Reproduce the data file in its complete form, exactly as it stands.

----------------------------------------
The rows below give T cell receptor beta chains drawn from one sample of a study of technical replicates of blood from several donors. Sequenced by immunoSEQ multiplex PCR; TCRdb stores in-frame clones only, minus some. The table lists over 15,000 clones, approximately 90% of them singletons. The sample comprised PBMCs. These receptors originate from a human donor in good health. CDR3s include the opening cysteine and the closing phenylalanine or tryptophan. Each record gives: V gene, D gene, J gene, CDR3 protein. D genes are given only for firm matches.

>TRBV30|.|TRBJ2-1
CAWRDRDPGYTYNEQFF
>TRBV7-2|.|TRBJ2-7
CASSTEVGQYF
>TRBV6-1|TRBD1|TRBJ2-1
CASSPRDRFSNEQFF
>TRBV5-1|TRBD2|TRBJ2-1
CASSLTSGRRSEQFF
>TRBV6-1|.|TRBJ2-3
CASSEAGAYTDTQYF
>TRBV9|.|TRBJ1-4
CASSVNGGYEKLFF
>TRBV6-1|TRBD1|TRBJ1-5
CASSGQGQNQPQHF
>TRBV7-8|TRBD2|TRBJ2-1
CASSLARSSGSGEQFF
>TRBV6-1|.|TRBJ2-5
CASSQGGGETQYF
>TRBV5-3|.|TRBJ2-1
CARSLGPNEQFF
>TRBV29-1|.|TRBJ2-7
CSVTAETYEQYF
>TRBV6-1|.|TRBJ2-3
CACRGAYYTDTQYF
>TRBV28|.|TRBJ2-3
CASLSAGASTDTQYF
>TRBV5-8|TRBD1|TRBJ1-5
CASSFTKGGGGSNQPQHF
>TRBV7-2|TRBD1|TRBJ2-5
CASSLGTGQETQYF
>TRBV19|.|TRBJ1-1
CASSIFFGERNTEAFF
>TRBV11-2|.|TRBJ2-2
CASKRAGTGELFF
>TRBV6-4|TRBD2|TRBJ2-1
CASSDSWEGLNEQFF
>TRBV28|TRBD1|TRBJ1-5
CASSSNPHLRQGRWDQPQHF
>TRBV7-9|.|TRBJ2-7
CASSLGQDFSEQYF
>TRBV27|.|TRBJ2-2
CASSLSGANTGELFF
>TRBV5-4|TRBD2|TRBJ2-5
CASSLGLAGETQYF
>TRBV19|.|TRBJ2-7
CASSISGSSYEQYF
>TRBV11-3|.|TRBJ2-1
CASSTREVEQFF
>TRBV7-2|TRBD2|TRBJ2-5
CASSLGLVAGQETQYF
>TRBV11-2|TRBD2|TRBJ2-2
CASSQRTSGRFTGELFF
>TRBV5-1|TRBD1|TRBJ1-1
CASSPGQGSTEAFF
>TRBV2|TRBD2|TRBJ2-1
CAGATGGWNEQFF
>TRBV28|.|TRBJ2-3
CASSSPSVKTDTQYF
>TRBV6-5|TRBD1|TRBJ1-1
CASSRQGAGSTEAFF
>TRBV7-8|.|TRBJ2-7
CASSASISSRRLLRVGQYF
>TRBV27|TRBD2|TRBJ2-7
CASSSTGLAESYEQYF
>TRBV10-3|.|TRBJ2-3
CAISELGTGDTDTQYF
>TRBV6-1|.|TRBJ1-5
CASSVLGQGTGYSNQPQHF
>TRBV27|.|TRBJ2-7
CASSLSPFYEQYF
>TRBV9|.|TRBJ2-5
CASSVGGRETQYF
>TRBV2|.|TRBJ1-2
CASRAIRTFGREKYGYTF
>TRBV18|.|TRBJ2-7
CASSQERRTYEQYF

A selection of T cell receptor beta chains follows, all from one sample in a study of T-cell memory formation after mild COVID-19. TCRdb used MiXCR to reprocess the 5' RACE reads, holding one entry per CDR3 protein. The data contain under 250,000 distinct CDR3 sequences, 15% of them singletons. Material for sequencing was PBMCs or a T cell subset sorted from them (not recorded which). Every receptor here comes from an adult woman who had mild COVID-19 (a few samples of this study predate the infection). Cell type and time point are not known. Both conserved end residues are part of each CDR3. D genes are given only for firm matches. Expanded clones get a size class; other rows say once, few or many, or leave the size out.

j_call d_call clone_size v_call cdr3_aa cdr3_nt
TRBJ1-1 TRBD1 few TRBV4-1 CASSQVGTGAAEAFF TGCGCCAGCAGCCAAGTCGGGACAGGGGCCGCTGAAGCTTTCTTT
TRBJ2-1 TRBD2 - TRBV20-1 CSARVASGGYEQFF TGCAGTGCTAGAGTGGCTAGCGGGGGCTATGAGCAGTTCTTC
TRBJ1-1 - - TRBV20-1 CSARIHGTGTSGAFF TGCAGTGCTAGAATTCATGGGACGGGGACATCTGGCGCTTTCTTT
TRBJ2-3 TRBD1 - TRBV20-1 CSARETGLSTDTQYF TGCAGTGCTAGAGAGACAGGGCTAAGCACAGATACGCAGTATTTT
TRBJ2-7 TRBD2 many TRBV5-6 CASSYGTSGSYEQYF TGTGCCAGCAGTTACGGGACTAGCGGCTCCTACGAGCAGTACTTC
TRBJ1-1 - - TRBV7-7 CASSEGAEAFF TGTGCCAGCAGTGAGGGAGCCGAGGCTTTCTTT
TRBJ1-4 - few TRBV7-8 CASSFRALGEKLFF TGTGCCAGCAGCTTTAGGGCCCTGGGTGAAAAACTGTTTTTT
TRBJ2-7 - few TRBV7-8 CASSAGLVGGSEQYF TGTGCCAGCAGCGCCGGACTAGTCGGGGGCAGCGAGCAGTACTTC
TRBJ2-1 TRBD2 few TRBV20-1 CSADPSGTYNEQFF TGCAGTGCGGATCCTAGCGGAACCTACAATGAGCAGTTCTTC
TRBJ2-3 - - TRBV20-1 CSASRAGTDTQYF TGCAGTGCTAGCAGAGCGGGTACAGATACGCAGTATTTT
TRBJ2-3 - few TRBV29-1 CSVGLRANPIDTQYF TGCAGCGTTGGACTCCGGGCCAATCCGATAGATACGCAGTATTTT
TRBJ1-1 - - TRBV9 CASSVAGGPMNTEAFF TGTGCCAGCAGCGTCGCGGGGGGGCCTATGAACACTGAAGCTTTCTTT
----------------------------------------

The rows below give T cell receptor beta chains drawn from one sample of a study of technical replicates of blood from several donors. Sequenced by immunoSEQ multiplex PCR; TCRdb stores in-frame clones only, minus some. The table lists over 15,000 clones, approximately 90% of them singletons. The sample comprised PBMCs. These receptors originate from a human donor in good health. CDR3s include the opening cysteine and the closing phenylalanine or tryptophan. Each record gives: V gene, D gene, J gene, CDR3 protein. D genes are given only for firm matches.

>TRBV30|.|TRBJ2-1
CAWRDRDPGYTYNEQFF
>TRBV7-2|.|TRBJ2-7
CASSTEVGQYF
>TRBV6-1|TRBD1|TRBJ2-1
CASSPRDRFSNEQFF
>TRBV5-1|TRBD2|TRBJ2-1
CASSLTSGRRSEQFF
>TRBV6-1|.|TRBJ2-3
CASSEAGAYTDTQYF
>TRBV9|.|TRBJ1-4
CASSVNGGYEKLFF
>TRBV6-1|TRBD1|TRBJ1-5
CASSGQGQNQPQHF
>TRBV7-8|TRBD2|TRBJ2-1
CASSLARSSGSGEQFF
>TRBV6-1|.|TRBJ2-5
CASSQGGGETQYF
>TRBV5-3|.|TRBJ2-1
CARSLGPNEQFF
>TRBV29-1|.|TRBJ2-7
CSVTAETYEQYF
>TRBV6-1|.|TRBJ2-3
CACRGAYYTDTQYF
>TRBV28|.|TRBJ2-3
CASLSAGASTDTQYF
>TRBV5-8|TRBD1|TRBJ1-5
CASSFTKGGGGSNQPQHF
>TRBV7-2|TRBD1|TRBJ2-5
CASSLGTGQETQYF
>TRBV19|.|TRBJ1-1
CASSIFFGERNTEAFF
>TRBV11-2|.|TRBJ2-2
CASKRAGTGELFF
>TRBV6-4|TRBD2|TRBJ2-1
CASSDSWEGLNEQFF
>TRBV28|TRBD1|TRBJ1-5
CASSSNPHLRQGRWDQPQHF
>TRBV7-9|.|TRBJ2-7
CASSLGQDFSEQYF
>TRBV27|.|TRBJ2-2
CASSLSGANTGELFF
>TRBV5-4|TRBD2|TRBJ2-5
CASSLGLAGETQYF
>TRBV19|.|TRBJ2-7
CASSISGSSYEQYF
>TRBV11-3|.|TRBJ2-1
CASSTREVEQFF
>TRBV7-2|TRBD2|TRBJ2-5
CASSLGLVAGQETQYF
>TRBV11-2|TRBD2|TRBJ2-2
CASSQRTSGRFTGELFF
>TRBV5-1|TRBD1|TRBJ1-1
CASSPGQGSTEAFF
>TRBV2|TRBD2|TRBJ2-1
CAGATGGWNEQFF
>TRBV28|.|TRBJ2-3
CASSSPSVKTDTQYF
>TRBV6-5|TRBD1|TRBJ1-1
CASSRQGAGSTEAFF
>TRBV7-8|.|TRBJ2-7
CASSASISSRRLLRVGQYF
>TRBV27|TRBD2|TRBJ2-7
CASSSTGLAESYEQYF
>TRBV10-3|.|TRBJ2-3
CAISELGTGDTDTQYF
>TRBV6-1|.|TRBJ1-5
CASSVLGQGTGYSNQPQHF
>TRBV27|.|TRBJ2-7
CASSLSPFYEQYF
>TRBV9|.|TRBJ2-5
CASSVGGRETQYF
>TRBV2|.|TRBJ1-2
CASRAIRTFGREKYGYTF
>TRBV18|.|TRBJ2-7
CASSQERRTYEQYF

A selection of T cell receptor beta chains follows, all from one sample in a study of T-cell memory formation after mild COVID-19. TCRdb used MiXCR to reprocess the 5' RACE reads, holding one entry per CDR3 protein. The data contain under 250,000 distinct CDR3 sequences, 15% of them singletons. Material for sequencing was PBMCs or a T cell subset sorted from them (not recorded which). Every receptor here comes from an adult woman who had mild COVID-19 (a few samples of this study predate the infection). Cell type and time point are not known. Both conserved end residues are part of each CDR3. D genes are given only for firm matches. Expanded clones get a size class; other rows say once, few or many, or leave the size out.

j_call d_call clone_size v_call cdr3_aa cdr3_nt
TRBJ1-1 TRBD1 few TRBV4-1 CASSQVGTGAAEAFF TGCGCCAGCAGCCAAGTCGGGACAGGGGCCGCTGAAGCTTTCTTT
TRBJ2-1 TRBD2 - TRBV20-1 CSARVASGGYEQFF TGCAGTGCTAGAGTGGCTAGCGGGGGCTATGAGCAGTTCTTC
TRBJ1-1 - - TRBV20-1 CSARIHGTGTSGAFF TGCAGTGCTAGAATTCATGGGACGGGGACATCTGGCGCTTTCTTT
TRBJ2-3 TRBD1 - TRBV20-1 CSARETGLSTDTQYF TGCAGTGCTAGAGAGACAGGGCTAAGCACAGATACGCAGTATTTT
TRBJ2-7 TRBD2 many TRBV5-6 CASSYGTSGSYEQYF TGTGCCAGCAGTTACGGGACTAGCGGCTCCTACGAGCAGTACTTC
TRBJ1-1 - - TRBV7-7 CASSEGAEAFF TGTGCCAGCAGTGAGGGAGCCGAGGCTTTCTTT
TRBJ1-4 - few TRBV7-8 CASSFRALGEKLFF TGTGCCAGCAGCTTTAGGGCCCTGGGTGAAAAACTGTTTTTT
TRBJ2-7 - few TRBV7-8 CASSAGLVGGSEQYF TGTGCCAGCAGCGCCGGACTAGTCGGGGGCAGCGAGCAGTACTTC
TRBJ2-1 TRBD2 few TRBV20-1 CSADPSGTYNEQFF TGCAGTGCGGATCCTAGCGGAACCTACAATGAGCAGTTCTTC
TRBJ2-3 - - TRBV20-1 CSASRAGTDTQYF TGCAGTGCTAGCAGAGCGGGTACAGATACGCAGTATTTT
TRBJ2-3 - few TRBV29-1 CSVGLRANPIDTQYF TGCAGCGTTGGACTCCGGGCCAATCCGATAGATACGCAGTATTTT
TRBJ1-1 - - TRBV9 CASSVAGGPMNTEAFF TGTGCCAGCAGCGTCGCGGGGGGGCCTATGAACACTGAAGCTTTCTTT